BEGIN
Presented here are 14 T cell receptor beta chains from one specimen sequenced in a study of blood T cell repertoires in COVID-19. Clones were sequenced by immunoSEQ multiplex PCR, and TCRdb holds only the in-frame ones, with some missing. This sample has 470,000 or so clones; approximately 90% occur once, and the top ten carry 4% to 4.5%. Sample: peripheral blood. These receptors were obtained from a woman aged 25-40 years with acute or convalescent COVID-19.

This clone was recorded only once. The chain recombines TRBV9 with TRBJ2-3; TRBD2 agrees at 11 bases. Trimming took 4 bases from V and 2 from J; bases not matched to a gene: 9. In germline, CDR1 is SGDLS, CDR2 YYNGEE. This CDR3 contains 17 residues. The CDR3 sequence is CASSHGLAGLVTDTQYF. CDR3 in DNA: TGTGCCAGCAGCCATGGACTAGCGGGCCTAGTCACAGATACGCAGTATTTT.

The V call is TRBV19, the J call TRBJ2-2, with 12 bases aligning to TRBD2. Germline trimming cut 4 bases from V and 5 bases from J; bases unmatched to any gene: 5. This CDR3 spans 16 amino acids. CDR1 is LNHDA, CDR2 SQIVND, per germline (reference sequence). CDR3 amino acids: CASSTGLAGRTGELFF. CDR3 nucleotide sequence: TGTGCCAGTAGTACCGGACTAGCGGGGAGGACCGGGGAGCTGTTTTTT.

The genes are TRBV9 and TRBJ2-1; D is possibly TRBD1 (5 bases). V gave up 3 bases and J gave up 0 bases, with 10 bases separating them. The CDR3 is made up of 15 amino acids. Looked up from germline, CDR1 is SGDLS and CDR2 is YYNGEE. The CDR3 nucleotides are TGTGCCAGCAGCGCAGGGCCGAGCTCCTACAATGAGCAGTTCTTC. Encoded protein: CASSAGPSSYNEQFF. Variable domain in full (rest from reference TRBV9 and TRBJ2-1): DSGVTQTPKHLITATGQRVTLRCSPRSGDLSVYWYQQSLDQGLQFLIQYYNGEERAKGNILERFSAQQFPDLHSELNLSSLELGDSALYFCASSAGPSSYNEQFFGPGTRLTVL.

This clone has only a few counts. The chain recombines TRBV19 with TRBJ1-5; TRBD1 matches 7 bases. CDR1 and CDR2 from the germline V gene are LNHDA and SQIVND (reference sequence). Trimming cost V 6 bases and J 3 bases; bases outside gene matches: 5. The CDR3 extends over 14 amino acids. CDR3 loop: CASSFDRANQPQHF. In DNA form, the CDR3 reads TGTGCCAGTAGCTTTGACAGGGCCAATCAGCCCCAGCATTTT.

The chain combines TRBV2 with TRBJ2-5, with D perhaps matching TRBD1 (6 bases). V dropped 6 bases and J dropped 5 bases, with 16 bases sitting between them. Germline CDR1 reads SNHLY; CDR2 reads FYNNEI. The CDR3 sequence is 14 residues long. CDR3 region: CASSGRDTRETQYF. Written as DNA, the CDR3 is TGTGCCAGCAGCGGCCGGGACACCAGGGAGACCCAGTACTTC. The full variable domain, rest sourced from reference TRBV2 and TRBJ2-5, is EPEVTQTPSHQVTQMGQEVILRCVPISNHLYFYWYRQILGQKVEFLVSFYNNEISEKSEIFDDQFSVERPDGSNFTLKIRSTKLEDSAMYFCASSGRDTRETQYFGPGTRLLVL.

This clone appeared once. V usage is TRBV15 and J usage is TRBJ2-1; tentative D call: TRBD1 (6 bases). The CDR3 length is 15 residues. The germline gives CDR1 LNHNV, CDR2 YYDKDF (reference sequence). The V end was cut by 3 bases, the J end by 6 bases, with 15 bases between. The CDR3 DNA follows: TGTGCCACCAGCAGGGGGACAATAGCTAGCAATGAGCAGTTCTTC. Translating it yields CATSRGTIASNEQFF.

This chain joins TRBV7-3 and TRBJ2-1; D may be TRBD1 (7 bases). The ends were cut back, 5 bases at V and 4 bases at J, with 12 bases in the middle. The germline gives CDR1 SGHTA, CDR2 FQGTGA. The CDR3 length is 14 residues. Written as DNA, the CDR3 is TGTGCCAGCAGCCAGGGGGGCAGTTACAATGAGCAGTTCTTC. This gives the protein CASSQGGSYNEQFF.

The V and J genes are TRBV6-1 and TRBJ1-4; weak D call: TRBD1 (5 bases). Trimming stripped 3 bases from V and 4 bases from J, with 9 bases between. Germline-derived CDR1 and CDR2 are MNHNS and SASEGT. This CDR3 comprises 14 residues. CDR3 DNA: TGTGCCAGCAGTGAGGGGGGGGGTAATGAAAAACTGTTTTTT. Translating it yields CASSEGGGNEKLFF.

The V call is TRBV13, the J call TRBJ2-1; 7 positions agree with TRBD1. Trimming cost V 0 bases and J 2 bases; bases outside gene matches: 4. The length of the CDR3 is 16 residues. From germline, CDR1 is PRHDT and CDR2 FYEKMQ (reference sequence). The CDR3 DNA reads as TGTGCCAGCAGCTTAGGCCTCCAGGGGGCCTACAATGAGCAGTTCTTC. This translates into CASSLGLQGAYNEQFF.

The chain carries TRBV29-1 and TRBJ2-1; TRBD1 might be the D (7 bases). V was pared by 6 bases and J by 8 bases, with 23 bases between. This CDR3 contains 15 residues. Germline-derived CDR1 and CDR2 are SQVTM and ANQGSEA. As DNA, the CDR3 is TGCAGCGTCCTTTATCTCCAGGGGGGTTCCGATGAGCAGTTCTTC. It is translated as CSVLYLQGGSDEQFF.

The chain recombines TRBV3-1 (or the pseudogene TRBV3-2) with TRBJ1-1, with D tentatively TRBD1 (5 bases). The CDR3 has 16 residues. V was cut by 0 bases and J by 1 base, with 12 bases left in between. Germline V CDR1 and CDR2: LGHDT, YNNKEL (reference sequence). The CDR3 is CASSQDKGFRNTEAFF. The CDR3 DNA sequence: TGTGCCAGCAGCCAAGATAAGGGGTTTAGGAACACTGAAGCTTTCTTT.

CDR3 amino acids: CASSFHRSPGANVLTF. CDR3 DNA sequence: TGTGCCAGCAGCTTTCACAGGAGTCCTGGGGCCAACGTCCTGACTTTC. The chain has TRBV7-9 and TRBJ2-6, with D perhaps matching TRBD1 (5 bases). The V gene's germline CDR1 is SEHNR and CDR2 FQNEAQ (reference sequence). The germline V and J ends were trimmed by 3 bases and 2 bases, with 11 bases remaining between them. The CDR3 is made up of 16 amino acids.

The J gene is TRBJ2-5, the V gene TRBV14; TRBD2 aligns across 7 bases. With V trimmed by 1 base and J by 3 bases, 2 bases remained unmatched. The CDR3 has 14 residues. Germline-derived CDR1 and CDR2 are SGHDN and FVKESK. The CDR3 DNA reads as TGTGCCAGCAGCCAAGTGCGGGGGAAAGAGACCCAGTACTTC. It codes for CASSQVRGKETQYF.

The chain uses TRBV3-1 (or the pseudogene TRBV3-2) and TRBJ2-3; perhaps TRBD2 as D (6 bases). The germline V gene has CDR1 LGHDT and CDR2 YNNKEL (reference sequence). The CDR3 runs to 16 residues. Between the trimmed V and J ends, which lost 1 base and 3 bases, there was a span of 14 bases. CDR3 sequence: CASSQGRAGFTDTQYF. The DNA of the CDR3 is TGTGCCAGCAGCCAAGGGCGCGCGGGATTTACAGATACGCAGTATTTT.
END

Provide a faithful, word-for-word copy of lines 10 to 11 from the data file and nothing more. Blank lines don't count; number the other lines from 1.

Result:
The V call is TRBV13, the J call TRBJ2-1; 7 positions agree with TRBD1. Trimming cost V 0 bases and J 2 bases; bases outside gene matches: 4. The length of the CDR3 is 16 residues. From germline, CDR1 is PRHDT and CDR2 FYEKMQ (reference sequence). The CDR3 DNA reads as TGTGCCAGCAGCTTAGGCCTCCAGGGGGCCTACAATGAGCAGTTCTTC. This translates into CASSLGLQGAYNEQFF.

The chain carries TRBV29-1 and TRBJ2-1; TRBD1 might be the D (7 bases). V was pared by 6 bases and J by 8 bases, with 23 bases between. This CDR3 contains 15 residues. Germline-derived CDR1 and CDR2 are SQVTM and ANQGSEA. As DNA, the CDR3 is TGCAGCGTCCTTTATCTCCAGGGGGGTTCCGATGAGCAGTTCTTC. It is translated as CSVLYLQGGSDEQFF.